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Cisco chief predicts a connected universe, with Cisco at its heart

Kevin Fogarty, News Director

Cisco Systems Inc. is counting on many more quarters of continual growth, and will rely for that growth on the demand by consumers to be able to conduct business, read email, and watch video for entertainment and educational value anywhere, any time.

In his keynote address this morning at Cisco's C-Scape press and analyst conference, Cisco CEO John Chambers reiterated his commitment to networked video and telepresence as key to the company's development over the next 12 to 24 months.

But the more ambitious prediction was that, over the next 10 years, Cisco would be able to virtualize the entire data center so that every computer, processor, disk and other computing resource would be available from a data center cloud. Those components would be connected by a networking backplane that could use processing power from chips

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on one computer, memory on another and disk space somewhere else, according to Charlie Giancarlo, Cisco's chief development officer.

"For the first time it would really mean that the network would be the computer, because the network would be right there, connecting the elements of the computer," he said.

Giancarlo, speaking immediately after Chambers' talk on vision and market direction, filled out more of the company's technical plan for the next few years.

The ubiquitous-network design plays into the Services Oriented Network Architecture (SONA) plan Cisco announced last year, but expands it to put more intelligence and bandwidth on the network.

Virtualizing the data center is a major step necessary to make that kind of flexibility possible, as is the ability for telecom service providers to share user-authentication data, billing data and services, Giancarlo said.

The company is building what Giancarlo called a service exchange framework, a central information-sharing environment that will allow telecom and communications service companies to give customers access to their own services no matter where they are.

Network convergence -- the ability for one service provider to create a service and make available not only to its own subscribers, but to other providers' customers as well -- "is a major competitive advantage," he said.

Video and telepresence, which Chambers described as his new favorite technology, occupied most of Chambers' part of the morning program.

He introduced a new digital media manager device designed to store and route video across a corporate network, and allow network administrators to easily manage them.

The hardback-book-sized device can access libraries of videos and define displays in the lobbies and lunchrooms and other venues at major corporations, and distribute a separate menu of video options to each.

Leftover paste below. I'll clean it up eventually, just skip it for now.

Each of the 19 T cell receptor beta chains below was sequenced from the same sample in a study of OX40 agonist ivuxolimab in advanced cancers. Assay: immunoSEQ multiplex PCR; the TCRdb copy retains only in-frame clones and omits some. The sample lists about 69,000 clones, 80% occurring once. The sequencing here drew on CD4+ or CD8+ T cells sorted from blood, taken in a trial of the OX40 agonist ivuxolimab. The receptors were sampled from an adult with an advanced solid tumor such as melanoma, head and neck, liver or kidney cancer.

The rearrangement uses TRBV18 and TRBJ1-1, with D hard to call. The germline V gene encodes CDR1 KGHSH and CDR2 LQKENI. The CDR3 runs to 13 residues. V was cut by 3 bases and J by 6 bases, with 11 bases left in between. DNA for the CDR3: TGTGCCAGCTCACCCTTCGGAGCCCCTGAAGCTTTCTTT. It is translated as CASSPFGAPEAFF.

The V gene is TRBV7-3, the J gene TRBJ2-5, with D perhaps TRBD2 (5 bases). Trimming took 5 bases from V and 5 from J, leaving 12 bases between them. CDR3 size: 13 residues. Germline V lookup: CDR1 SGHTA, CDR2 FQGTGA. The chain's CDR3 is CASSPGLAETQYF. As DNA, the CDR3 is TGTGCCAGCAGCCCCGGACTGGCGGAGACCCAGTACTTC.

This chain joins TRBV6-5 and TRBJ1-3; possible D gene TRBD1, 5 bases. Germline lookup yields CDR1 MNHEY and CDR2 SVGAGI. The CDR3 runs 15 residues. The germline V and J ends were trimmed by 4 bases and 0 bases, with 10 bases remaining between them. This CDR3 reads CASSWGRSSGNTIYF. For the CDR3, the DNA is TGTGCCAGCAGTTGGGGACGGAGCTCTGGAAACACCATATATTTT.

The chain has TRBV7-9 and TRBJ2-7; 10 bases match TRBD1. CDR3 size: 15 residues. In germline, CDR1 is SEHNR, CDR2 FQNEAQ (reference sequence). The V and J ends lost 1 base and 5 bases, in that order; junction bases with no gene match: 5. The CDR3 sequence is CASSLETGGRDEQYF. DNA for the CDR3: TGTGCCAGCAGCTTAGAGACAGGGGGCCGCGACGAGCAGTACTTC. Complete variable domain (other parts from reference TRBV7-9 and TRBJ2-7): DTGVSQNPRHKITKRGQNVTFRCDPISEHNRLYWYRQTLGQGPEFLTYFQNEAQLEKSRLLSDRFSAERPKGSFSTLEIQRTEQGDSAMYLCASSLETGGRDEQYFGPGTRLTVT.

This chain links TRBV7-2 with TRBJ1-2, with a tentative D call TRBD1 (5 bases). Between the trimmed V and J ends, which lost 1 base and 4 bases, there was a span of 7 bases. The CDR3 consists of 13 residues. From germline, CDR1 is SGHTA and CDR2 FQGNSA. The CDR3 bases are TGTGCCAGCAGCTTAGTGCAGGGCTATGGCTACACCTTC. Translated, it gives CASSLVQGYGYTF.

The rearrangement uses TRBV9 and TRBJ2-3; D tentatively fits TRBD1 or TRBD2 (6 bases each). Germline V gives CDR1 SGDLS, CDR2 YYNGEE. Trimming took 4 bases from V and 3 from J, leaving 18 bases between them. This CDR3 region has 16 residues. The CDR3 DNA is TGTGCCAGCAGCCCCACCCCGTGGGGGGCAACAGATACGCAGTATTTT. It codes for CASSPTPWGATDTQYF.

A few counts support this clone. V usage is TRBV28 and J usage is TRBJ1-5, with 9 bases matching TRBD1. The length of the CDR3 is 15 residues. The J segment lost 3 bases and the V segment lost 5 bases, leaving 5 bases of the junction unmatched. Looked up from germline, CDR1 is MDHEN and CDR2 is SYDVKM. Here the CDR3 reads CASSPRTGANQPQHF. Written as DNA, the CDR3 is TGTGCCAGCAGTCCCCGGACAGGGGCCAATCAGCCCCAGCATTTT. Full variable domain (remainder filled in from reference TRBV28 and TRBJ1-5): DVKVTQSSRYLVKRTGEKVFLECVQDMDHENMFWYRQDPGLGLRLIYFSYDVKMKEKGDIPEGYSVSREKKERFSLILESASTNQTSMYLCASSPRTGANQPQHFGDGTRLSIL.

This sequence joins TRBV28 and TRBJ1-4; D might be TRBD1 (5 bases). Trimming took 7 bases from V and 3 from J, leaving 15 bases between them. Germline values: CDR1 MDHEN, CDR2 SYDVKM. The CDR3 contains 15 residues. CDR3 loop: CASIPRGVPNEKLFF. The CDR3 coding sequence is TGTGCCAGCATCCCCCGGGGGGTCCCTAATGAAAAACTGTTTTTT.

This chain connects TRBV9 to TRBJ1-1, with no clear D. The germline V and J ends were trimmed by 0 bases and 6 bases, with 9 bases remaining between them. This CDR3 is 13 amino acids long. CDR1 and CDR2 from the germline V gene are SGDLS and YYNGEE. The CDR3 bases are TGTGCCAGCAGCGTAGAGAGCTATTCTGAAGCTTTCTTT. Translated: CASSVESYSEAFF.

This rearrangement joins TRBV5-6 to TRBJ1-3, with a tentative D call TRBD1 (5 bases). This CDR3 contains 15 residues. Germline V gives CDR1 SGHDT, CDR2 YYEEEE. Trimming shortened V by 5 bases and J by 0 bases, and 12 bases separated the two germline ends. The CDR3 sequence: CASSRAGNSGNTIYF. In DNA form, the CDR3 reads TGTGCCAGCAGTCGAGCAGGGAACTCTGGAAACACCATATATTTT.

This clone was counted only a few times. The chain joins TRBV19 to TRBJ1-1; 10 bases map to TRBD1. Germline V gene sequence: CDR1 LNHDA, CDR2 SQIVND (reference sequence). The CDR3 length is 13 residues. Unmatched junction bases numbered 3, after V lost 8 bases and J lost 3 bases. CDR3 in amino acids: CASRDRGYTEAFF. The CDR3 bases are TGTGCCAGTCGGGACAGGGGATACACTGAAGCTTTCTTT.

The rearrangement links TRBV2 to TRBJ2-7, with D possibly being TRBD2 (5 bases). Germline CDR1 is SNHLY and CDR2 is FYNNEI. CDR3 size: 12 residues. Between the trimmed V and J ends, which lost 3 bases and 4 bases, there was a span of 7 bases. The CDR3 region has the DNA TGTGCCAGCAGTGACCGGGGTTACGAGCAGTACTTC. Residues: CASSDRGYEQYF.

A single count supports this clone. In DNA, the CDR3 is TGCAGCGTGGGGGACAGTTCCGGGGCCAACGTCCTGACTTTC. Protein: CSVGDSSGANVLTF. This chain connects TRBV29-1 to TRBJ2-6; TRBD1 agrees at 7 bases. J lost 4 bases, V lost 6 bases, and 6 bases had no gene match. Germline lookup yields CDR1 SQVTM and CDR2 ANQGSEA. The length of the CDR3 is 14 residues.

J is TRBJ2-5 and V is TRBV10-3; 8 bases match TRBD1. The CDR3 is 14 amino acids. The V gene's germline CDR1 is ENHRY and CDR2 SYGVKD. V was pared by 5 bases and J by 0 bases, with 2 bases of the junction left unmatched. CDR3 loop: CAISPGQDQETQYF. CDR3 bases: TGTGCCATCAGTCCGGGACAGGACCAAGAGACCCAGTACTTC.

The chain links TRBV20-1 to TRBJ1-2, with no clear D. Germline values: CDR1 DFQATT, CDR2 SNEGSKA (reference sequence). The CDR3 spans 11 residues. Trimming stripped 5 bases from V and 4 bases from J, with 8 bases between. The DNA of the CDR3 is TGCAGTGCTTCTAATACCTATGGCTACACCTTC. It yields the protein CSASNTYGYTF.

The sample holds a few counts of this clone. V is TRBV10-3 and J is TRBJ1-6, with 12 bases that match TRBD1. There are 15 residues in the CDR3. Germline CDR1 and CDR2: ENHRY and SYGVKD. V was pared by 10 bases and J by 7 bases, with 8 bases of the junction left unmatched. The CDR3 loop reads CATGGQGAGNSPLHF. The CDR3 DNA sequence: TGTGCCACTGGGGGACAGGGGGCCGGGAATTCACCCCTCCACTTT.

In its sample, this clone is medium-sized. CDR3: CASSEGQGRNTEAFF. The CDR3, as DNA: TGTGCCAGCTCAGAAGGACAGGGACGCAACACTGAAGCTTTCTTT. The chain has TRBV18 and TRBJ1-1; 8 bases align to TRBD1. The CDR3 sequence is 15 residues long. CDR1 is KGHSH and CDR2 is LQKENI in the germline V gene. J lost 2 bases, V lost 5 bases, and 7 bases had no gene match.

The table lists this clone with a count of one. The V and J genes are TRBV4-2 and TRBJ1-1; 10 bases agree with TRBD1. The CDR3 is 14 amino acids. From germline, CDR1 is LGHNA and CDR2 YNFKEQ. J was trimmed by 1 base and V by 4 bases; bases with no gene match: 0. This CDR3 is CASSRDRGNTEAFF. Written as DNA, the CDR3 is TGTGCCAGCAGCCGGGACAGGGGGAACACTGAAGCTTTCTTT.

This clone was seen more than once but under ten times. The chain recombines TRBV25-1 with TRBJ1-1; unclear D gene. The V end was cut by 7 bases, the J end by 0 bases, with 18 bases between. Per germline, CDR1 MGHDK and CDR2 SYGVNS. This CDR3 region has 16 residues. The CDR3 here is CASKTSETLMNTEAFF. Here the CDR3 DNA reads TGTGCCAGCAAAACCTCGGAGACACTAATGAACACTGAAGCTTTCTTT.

The video management application that goes along with the device can also put a selected set of training videos on the desktops of employees and change them from a central location.

"More than 60% of our communication is nonverbal, and video will take advantage of that," Chambers said.

Video, however, is only one part of the pictures Chambers is trying to paint.

Universal connectivity -- a goal often cited by tech-company CEOs but so far unachieved -- is inescapable, Chambers said.

Cisco's goal is to build robustness into the networks of large companies, service provders, telecommunications companies and even consumer homes, to allow consumers to log into a network anywhere and securely access any type of data, without knowing whether they are connecting to a telecommunications company's cell network, a local Wi-Fi network, their company's enterprise net or any other available network.

For channel companies that will translate into a continual expansion of both the products to be sold and integrated, and the customers to whom they sell.

Enterprise companies are the most lucrative market, but smaller businesses and homes will become an increasingly larger part of the revenue of the whole industry and of Cisco itself, Chambers said. End users wanting to store content on a secure, reliable network -- often outside their own homes -- access it on any device, and view real-time content such as video feeds of sports events, will drive the market as fast as any large company.

"The most fundamental change in networking is that the people who are driving the technology are not the professionals," Giancarlo said. "It's the actual end users of the technology."

The challenge is to create a network environment where any kind of content can be viewed at any time from any where, at the level of quality the end user demands, Giancarlo said.

That quality will range from the low-bandwidth, low-resolution video appropriate to a cell phone to the high-definition telepresence video Cisco is presenting as the next major collaborative technology for large corporations.

"Video is something that provides a lot of value to users, whether it be digital signage, HDTV, security and surveillance cameras, or nannycams," Giancarlo said.

"Video convergence is the key, whether for purposes of entertainment, collaboration and safety," Giancarlo said.


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